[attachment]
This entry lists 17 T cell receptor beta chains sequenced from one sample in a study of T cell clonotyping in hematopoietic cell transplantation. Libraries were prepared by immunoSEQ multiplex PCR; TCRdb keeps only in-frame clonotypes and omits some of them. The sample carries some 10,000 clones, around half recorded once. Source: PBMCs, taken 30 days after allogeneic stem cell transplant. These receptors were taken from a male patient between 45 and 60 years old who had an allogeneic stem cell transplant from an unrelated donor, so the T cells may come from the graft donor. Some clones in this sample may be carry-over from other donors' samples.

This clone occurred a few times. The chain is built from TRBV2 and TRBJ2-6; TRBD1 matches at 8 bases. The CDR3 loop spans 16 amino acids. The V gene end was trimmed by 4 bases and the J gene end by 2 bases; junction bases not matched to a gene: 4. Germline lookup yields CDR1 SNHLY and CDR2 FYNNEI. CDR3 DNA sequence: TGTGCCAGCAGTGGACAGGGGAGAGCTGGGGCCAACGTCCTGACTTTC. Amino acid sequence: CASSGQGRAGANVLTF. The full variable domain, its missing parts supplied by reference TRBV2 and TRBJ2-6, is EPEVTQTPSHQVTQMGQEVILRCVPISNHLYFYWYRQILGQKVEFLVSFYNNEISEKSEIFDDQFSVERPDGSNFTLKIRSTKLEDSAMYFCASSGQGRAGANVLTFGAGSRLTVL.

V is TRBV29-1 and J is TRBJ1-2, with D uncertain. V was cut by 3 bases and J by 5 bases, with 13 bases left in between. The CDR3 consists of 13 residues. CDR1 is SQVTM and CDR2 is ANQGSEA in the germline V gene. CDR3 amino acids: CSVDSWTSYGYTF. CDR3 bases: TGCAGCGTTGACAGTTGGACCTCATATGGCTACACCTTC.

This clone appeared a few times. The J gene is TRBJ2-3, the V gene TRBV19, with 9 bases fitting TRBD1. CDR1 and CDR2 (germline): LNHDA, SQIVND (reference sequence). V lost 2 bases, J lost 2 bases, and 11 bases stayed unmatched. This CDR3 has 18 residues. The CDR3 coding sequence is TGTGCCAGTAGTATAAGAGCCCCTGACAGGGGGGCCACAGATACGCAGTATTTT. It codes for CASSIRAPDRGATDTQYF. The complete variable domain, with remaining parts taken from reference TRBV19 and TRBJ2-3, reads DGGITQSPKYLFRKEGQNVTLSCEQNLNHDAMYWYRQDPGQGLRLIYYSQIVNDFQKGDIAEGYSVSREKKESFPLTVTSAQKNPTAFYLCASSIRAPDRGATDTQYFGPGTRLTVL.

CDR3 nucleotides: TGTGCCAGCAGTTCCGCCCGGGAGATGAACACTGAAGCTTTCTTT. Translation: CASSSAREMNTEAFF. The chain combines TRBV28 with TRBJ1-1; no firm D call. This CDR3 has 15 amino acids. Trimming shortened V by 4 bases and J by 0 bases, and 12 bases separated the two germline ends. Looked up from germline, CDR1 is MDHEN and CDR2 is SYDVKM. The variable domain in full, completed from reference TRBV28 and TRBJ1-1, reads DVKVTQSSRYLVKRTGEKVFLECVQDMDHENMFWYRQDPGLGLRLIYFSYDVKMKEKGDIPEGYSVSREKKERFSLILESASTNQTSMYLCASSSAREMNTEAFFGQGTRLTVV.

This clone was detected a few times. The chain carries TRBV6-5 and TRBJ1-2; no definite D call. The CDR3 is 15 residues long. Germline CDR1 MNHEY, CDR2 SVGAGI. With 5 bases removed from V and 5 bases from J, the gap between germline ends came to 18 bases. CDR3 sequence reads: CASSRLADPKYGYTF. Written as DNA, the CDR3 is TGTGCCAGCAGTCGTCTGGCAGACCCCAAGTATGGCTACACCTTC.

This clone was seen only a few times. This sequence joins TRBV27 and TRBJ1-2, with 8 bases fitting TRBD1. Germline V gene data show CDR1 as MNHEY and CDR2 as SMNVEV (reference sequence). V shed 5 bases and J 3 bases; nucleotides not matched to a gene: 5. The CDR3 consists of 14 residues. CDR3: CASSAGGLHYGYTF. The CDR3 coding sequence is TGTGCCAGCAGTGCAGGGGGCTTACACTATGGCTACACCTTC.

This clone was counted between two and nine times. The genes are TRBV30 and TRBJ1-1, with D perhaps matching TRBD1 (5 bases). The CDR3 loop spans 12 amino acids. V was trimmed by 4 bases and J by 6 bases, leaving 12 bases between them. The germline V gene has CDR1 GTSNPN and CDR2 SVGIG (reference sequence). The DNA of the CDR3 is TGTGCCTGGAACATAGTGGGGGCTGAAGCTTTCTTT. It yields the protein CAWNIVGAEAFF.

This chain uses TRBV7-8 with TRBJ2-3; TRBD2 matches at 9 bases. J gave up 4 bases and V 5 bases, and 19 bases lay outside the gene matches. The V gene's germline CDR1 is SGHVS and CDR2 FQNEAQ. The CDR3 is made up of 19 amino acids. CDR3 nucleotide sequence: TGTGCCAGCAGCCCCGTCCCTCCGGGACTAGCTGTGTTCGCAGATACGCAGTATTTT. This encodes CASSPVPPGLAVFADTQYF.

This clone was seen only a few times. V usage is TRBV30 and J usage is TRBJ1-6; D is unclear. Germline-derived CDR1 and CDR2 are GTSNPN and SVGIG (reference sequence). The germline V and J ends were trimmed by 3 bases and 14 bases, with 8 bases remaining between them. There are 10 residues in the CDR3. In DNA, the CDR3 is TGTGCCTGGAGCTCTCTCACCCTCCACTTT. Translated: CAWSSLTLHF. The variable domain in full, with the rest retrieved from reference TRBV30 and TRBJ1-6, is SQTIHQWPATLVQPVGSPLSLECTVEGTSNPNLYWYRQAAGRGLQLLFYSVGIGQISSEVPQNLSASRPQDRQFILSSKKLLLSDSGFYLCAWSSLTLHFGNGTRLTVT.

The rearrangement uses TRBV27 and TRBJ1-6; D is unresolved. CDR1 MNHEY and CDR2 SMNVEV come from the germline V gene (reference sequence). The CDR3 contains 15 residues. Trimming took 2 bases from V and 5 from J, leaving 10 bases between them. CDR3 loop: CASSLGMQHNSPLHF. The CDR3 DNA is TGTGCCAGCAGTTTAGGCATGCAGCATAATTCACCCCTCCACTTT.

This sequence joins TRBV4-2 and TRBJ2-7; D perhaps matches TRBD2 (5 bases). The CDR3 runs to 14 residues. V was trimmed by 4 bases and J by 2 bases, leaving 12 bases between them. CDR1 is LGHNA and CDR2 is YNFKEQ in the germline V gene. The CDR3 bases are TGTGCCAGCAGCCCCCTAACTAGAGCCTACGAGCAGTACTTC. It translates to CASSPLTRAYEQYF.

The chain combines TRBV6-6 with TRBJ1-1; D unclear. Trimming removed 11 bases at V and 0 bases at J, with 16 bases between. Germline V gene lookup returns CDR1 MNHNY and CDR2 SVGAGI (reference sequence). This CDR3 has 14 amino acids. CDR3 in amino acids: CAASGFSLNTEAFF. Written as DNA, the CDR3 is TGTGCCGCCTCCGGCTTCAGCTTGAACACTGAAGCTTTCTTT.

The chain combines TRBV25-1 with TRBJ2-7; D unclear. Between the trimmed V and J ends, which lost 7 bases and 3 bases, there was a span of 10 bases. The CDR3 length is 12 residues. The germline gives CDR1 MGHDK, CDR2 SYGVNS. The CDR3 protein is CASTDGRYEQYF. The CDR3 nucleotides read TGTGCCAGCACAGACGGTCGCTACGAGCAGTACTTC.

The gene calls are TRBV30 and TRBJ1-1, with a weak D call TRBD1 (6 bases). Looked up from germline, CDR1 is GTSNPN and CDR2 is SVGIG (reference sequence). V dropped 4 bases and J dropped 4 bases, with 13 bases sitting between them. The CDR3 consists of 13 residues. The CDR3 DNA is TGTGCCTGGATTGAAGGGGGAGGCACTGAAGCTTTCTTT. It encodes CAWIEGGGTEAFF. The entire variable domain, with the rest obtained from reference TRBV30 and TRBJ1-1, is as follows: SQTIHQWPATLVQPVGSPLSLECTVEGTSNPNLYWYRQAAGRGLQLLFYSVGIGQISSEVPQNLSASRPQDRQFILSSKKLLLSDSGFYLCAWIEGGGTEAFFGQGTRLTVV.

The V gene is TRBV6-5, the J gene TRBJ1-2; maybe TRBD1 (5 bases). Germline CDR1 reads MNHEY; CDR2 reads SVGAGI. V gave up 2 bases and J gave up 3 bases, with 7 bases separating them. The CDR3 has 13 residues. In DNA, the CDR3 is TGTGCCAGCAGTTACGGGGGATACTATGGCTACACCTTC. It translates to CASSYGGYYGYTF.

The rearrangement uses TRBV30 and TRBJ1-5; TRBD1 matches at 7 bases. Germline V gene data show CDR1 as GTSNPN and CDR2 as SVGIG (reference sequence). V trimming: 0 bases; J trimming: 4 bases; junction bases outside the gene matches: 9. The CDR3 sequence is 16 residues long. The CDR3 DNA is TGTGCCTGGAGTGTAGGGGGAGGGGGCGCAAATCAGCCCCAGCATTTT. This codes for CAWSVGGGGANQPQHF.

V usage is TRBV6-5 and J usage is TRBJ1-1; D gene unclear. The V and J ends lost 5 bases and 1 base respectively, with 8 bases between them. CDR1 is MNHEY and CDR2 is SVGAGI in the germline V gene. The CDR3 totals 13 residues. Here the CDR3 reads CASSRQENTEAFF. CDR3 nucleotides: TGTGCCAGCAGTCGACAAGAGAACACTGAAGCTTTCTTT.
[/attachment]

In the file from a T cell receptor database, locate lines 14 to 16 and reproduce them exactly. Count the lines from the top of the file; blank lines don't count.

The chain combines TRBV25-1 with TRBJ2-7; D unclear. Between the trimmed V and J ends, which lost 7 bases and 3 bases, there was a span of 10 bases. The CDR3 length is 12 residues. The germline gives CDR1 MGHDK, CDR2 SYGVNS. The CDR3 protein is CASTDGRYEQYF. The CDR3 nucleotides read TGTGCCAGCACAGACGGTCGCTACGAGCAGTACTTC.

The gene calls are TRBV30 and TRBJ1-1, with a weak D call TRBD1 (6 bases). Looked up from germline, CDR1 is GTSNPN and CDR2 is SVGIG (reference sequence). V dropped 4 bases and J dropped 4 bases, with 13 bases sitting between them. The CDR3 consists of 13 residues. The CDR3 DNA is TGTGCCTGGATTGAAGGGGGAGGCACTGAAGCTTTCTTT. It encodes CAWIEGGGTEAFF. The entire variable domain, with the rest obtained from reference TRBV30 and TRBJ1-1, is as follows: SQTIHQWPATLVQPVGSPLSLECTVEGTSNPNLYWYRQAAGRGLQLLFYSVGIGQISSEVPQNLSASRPQDRQFILSSKKLLLSDSGFYLCAWIEGGGTEAFFGQGTRLTVV.

The V gene is TRBV6-5, the J gene TRBJ1-2; maybe TRBD1 (5 bases). Germline CDR1 reads MNHEY; CDR2 reads SVGAGI. V gave up 2 bases and J gave up 3 bases, with 7 bases separating them. The CDR3 has 13 residues. In DNA, the CDR3 is TGTGCCAGCAGTTACGGGGGATACTATGGCTACACCTTC. It translates to CASSYGGYYGYTF.